Romania | Freedom House

Freedom in the World

Romania

Freedom in the World 2016
Freedom Status: 
Free
Aggregate Score: 
83
Freedom Rating: 
2.0
Political Rights: 
2
Civil Liberties: 
2

Quick Facts

Capital: 
Bucharest
Population: 
19,838,662
GDP/capita: 
$9,996.70
Press Freedom Status: 
Partly Free
Net Freedom Status: 
N/A
Overview: 

The National Liberal Party (PNL) initiated two no-confidence votes against Prime Minister Victor Ponta and his cabinet in 2015, but neither won enough support to bring down his administration. However, Ponta resigned in November 2015 after dozens of people were killed in a fire at a Bucharest nightclub, an incident that prompted mass demonstrations against corruption and officials’ perceived disregard for safety regulations. Klaus Iohannis, Romania’s centrist president, tapped former European Union (EU) agriculture commissioner Dacian Cioloş to name a technocratic cabinet, and the parliament subsequently approved the new caretaker administration in late November.

The National Anticorruption Directorate (DNA) indicted a number of high-ranking officials in 2015. Among them was Ponta, who was charged with engaging in tax evasion and money laundering during his time as lawyer in 2007 and 2008, a period during which he was also serving as a member of Parliament. 

Political Rights and Civil Liberties: 

Political Rights: 34 / 40 [Key]

A. Electoral Process: 11 / 12

The president is directly elected for up to two five-year terms and appoints the prime minister with the approval of the parliament. Elections since 1991 have been considered generally free and fair.

In the 2012 parliamentary elections, the Social Liberal Union (USL), a coalition of the Social Democratic Party (PSD) and the PNL, took 273 of 412 seats in the Chamber of Deputies and 122 of 176 seats in the Senate. The Right Romania Alliance placed a distant second with 56 lower-house seats and 24 upper-house seats, followed by the People’s Party–Dan Diaconescu with 47 and 21 seats, respectively, the Democratic Union of Hungarians in Romania (UDMR) with 18 and 9 seats, respectively, and various national minority representatives with a total of 18 seats in the lower house. International observers assessed the elections positively.

In 2014, the structure of the ruling party and the opposition in the parliament changed fundamentally. The PNL left the USL and formed an alliance with the other center-right Romanian party, the Liberal Democratic Party (PDL), prompting the selection of Iohannis of the PNL as the opposition’s nominee for the presidency. The People’s Party­–Dan Diaconescu broke up in 2015 after its leader, television mogul Dan Diaconescu, was sentenced to five and a half years in prison for blackmail. Its members migrated to other parties.

President Iohannis and Prime Minister Ponta—opponents during the previous presidential election—maintained a cordial cohabitation in 2015. However, Ponta was weakened by accusations that he knowingly obstructed the right to vote of Romanians living abroad during the 2014 presidential election, followed in 2015 by a wave of corruption allegations, as well as accusations that his administration failed to properly respond to a nightclub fire that led to the deaths of as many as 61 people. Following a protest movement that emerged in the wake of the nightclub fire, including one event in Bucharest that drew as many as 20,000 people, Ponta resigned in November 2015. Iohannis then tapped Cioloş to lead a technocratic government, which received the support of both the majority coalition and the opposition.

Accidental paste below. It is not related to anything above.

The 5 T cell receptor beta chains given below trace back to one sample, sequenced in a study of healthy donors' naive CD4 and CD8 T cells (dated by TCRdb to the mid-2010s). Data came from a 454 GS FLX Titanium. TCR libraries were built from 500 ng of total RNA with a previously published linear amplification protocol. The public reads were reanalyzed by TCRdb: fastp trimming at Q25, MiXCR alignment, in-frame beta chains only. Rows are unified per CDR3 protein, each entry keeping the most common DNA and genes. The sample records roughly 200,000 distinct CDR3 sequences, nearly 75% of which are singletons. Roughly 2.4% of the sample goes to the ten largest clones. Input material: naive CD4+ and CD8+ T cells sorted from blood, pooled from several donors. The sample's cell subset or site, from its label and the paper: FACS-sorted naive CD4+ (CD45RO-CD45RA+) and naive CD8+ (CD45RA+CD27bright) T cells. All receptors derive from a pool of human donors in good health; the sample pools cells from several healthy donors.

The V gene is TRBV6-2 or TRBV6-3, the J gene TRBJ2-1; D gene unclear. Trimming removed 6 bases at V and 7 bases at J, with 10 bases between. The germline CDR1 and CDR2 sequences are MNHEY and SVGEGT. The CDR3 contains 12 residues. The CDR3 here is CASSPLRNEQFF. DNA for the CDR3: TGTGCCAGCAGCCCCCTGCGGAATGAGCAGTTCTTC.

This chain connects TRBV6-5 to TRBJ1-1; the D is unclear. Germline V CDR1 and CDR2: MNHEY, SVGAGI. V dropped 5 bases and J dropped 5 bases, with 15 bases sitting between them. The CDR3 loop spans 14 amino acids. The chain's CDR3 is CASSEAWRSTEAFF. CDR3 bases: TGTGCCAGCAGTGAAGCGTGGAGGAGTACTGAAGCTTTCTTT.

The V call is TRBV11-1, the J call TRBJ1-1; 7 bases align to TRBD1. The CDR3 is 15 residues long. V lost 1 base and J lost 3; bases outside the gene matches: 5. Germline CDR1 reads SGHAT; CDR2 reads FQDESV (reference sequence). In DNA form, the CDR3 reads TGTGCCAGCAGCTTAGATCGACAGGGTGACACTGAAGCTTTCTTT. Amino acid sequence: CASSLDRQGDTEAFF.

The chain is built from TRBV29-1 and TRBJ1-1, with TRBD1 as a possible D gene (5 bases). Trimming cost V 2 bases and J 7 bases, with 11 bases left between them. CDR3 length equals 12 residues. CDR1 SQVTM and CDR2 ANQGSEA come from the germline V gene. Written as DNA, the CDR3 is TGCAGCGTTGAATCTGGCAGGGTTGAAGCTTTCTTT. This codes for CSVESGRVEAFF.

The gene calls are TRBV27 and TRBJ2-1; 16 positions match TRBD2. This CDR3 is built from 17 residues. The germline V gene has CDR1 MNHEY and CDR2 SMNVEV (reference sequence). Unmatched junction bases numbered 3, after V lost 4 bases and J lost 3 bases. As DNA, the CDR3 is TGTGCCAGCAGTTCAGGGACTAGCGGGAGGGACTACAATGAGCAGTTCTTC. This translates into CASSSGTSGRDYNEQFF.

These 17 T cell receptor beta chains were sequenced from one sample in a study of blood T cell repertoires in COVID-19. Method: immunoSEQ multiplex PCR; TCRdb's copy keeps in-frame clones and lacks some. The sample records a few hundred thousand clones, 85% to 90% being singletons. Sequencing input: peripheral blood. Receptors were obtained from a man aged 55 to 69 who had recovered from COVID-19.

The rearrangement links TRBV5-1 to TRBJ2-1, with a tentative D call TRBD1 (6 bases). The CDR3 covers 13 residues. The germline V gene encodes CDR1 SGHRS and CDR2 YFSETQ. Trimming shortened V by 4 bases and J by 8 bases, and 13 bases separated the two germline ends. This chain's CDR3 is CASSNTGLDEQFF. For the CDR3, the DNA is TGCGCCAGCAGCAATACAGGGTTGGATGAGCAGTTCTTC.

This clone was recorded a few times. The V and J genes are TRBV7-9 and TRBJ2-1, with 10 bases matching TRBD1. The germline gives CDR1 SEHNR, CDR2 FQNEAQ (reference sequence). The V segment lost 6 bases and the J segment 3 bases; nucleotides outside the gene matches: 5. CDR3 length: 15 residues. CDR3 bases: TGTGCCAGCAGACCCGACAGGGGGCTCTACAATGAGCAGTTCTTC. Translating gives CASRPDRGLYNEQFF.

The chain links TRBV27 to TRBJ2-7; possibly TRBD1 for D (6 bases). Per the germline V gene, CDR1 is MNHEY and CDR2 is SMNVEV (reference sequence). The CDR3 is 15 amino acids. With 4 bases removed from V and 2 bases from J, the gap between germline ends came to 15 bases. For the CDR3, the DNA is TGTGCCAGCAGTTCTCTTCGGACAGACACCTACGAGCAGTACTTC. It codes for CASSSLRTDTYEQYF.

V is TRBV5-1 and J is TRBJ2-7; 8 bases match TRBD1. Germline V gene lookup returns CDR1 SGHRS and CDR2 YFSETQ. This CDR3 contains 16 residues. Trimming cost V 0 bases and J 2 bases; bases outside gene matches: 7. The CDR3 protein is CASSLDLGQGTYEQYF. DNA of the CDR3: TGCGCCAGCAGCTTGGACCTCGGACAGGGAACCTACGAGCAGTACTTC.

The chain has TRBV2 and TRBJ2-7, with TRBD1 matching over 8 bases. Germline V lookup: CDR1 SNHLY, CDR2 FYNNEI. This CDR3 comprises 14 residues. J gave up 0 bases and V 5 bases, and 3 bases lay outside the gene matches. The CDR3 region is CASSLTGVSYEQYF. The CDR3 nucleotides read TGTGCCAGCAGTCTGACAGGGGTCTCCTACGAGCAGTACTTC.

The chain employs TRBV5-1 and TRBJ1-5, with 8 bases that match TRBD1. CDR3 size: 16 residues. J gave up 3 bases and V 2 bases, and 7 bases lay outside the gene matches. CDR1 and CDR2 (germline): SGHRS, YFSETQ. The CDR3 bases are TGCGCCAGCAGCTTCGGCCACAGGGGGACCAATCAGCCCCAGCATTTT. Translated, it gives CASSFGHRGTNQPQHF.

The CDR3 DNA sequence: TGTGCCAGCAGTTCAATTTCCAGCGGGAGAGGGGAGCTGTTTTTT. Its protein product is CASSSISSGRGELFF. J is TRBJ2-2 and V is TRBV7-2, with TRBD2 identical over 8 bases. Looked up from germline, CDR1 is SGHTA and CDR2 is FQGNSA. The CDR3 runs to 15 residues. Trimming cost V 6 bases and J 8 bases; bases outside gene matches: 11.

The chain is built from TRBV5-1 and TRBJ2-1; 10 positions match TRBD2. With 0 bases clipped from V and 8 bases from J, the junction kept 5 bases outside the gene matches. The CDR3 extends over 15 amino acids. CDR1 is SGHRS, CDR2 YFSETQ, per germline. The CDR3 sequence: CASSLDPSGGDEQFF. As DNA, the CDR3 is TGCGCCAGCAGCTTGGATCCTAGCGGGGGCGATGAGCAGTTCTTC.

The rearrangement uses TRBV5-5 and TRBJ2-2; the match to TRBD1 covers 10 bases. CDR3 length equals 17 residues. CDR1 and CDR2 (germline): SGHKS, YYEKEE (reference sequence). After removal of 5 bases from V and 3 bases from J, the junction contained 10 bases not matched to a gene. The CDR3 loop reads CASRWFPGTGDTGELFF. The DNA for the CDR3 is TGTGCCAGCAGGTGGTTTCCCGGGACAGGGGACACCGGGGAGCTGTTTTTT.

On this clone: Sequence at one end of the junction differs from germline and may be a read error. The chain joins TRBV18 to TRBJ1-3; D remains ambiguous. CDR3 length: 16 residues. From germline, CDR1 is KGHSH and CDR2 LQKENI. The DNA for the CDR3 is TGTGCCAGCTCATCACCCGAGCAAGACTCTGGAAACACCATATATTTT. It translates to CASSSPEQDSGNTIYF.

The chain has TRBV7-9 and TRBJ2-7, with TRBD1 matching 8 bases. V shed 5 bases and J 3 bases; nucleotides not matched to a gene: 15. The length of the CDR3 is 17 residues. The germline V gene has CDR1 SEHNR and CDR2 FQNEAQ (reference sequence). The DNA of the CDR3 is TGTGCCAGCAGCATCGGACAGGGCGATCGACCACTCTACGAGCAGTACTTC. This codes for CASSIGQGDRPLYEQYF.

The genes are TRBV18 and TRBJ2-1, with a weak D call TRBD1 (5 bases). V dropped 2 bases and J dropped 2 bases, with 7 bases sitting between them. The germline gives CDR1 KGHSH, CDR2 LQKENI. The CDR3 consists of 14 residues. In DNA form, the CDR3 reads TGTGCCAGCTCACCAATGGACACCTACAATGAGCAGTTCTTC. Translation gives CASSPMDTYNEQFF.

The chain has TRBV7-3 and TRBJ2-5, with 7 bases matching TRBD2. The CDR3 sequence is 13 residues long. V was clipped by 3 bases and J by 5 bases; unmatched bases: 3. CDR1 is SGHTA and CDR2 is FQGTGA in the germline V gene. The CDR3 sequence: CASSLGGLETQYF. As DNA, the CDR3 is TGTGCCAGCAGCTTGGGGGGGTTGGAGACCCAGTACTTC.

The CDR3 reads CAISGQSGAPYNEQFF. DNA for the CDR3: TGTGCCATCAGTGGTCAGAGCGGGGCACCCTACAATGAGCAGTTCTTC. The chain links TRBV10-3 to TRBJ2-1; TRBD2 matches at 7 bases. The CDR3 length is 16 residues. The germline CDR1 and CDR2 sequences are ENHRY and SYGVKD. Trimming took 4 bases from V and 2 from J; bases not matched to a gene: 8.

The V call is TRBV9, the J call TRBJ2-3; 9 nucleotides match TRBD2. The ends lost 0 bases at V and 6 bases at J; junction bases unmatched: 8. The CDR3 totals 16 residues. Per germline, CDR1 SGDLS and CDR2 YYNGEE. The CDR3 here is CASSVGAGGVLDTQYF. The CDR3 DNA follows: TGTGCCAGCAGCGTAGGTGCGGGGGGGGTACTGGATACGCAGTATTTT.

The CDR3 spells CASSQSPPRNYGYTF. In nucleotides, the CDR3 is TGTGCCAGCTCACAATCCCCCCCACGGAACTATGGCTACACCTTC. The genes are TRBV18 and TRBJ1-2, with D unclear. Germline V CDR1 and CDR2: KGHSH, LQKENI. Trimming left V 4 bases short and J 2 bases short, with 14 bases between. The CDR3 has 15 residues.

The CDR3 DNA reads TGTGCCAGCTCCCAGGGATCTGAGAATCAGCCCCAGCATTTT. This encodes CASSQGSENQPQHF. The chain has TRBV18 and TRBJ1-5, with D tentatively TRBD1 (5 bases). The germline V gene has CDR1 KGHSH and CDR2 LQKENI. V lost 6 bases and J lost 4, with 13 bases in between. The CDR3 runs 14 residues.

A new electoral law was signed into law by President Iohannis in 2015, pursuant to which the number of parliament members, beginning after the 2016 elections, will decrease from 588 to 466. The uninominal system, applied in 2008 and 2012, will be replaced by a closed party-list proportional system. The members of the bicameral Parliament, consisting of a 136-seat Senate and a 330-seat Chamber of Deputies, will continue to be elected for four-year terms. A 5 percent electoral threshold for parties will be maintained, while a new threshold of 8 to 10 percent will be introduced for alliances. Another 2015 reform granted Romanian citizens living abroad the right to vote by mail; previously, voters living outside Romania were required to appear at embassies or consulates in order to vote.

 

B. Political Pluralism and Participation: 14 / 16

Romania’s multiparty system features healthy competition between rival blocs. No single force has been able to dominate both the executive and legislative branches since 2012, although the lack of strength and coordination of the opposition often empowers the ruling coalition. Some parties display little ideological consistency and tend to seek coalitions that will advance their leaders’ personal or business interests. After December 2014, when the cabinet passed an emergency ordinance allowing party switching at the local level, 1,500 party members migrated to other constituencies, typically for personal or political advantage. The Constitutional Court subsequently ruled that the emergency ordinance was unconstitutional.

Romania’s constitution grants one lower house seat to each non-Hungarian national minority whose representative party or organization fails to win any seats under the normal rules, and 18 such seats will be allotted to minority representatives according to the 2015 electoral law. The UDMR represents ethnic Hungarians. Iohannis, an ethnic German and a Lutheran, became the country’s first president from either minority group. Roma, who make up over 3 percent of the population, are underrepresented in politics.

 

C. Functioning of Government: 9 / 12

Romania, which joined the EU in 2007, has struggled to meet the bloc’s anticorruption requirements amid resistance from politicians. However, the DNA has been increasingly active, and the country has seen growing numbers of investigations, indictments, and convictions of high-ranking officials. In May 2015, the High Court of Cassation found PSD chairman and regional development minister Liviu Dragnea guilty of committing electoral fraud in a controversial 2012 referendum on the impeachment of former president Traian Băsescu. He received a one-year suspended sentence, during which time he is banned from politics. In July, the DNA charged Ponta with fraud, tax evasion, and money laundering allegedly committed while he was a lawyer in 2007 and 2008, a period during which he also served as a member of Parliament.

Numerous other high-profile figures were indicted on corruption charges in 2015. In March, Horia Georgescu, the head of the National Integrity Agency, a body tasked with monitoring public figures’ asset declarations for conflicts of interest, was arrested in connection with an alleged property scam and subsequently resigned. In April, Elena Udrea was charged with abuse of office and accepting bribes during her tenure as regional development minister from 2010 to 2012. In June, Andrei Chiliman, the mayor of Bucharest’s District 1, was charged with involvement in organized crime and influence peddling. Sorin Oprescu, the general mayor of Bucharest, was arrested in September for allegedly taking kickbacks from companies working for the municipal government. And in October, Alina Bica, the former chief prosecutor of the Directorate for Investigating Organized Crime and Terrorism, and Şerban Pop, the former director of the National Agency for Tax Administration, were charged with bribery.